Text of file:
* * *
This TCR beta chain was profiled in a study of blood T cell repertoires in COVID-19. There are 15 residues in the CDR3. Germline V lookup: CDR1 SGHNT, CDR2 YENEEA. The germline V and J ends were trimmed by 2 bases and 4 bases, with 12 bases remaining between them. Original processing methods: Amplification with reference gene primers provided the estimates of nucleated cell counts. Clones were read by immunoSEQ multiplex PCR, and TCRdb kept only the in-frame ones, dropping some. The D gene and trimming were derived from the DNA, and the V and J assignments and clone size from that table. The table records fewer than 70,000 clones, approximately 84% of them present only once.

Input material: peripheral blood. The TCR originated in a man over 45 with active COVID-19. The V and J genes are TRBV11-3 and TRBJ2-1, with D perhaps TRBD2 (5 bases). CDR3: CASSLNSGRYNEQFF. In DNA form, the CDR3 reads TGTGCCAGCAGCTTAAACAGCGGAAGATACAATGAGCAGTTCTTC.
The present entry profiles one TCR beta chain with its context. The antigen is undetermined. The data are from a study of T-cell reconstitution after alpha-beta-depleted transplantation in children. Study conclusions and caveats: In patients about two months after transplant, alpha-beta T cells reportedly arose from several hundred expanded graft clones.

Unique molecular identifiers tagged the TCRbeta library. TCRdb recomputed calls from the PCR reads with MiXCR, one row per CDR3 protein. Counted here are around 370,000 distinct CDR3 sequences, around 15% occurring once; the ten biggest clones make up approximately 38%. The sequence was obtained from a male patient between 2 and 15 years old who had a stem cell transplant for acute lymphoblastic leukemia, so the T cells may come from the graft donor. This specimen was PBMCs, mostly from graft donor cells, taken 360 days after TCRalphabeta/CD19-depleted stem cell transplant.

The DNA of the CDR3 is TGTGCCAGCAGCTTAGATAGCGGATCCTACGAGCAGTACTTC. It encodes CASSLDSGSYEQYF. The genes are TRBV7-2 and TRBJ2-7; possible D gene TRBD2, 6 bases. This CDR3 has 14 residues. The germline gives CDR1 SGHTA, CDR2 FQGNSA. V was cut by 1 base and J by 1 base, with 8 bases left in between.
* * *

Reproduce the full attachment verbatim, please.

This TCR beta chain was profiled in a study of blood T cell repertoires in COVID-19. There are 15 residues in the CDR3. Germline V lookup: CDR1 SGHNT, CDR2 YENEEA. The germline V and J ends were trimmed by 2 bases and 4 bases, with 12 bases remaining between them. Original processing methods: Amplification with reference gene primers provided the estimates of nucleated cell counts. Clones were read by immunoSEQ multiplex PCR, and TCRdb kept only the in-frame ones, dropping some. The D gene and trimming were derived from the DNA, and the V and J assignments and clone size from that table. The table records fewer than 70,000 clones, approximately 84% of them present only once.

Input material: peripheral blood. The TCR originated in a man over 45 with active COVID-19. The V and J genes are TRBV11-3 and TRBJ2-1, with D perhaps TRBD2 (5 bases). CDR3: CASSLNSGRYNEQFF. In DNA form, the CDR3 reads TGTGCCAGCAGCTTAAACAGCGGAAGATACAATGAGCAGTTCTTC.
The present entry profiles one TCR beta chain with its context. The antigen is undetermined. The data are from a study of T-cell reconstitution after alpha-beta-depleted transplantation in children. Study conclusions and caveats: In patients about two months after transplant, alpha-beta T cells reportedly arose from several hundred expanded graft clones.

Unique molecular identifiers tagged the TCRbeta library. TCRdb recomputed calls from the PCR reads with MiXCR, one row per CDR3 protein. Counted here are around 370,000 distinct CDR3 sequences, around 15% occurring once; the ten biggest clones make up approximately 38%. The sequence was obtained from a male patient between 2 and 15 years old who had a stem cell transplant for acute lymphoblastic leukemia, so the T cells may come from the graft donor. This specimen was PBMCs, mostly from graft donor cells, taken 360 days after TCRalphabeta/CD19-depleted stem cell transplant.

The DNA of the CDR3 is TGTGCCAGCAGCTTAGATAGCGGATCCTACGAGCAGTACTTC. It encodes CASSLDSGSYEQYF. The genes are TRBV7-2 and TRBJ2-7; possible D gene TRBD2, 6 bases. This CDR3 has 14 residues. The germline gives CDR1 SGHTA, CDR2 FQGNSA. V was cut by 1 base and J by 1 base, with 8 bases left in between.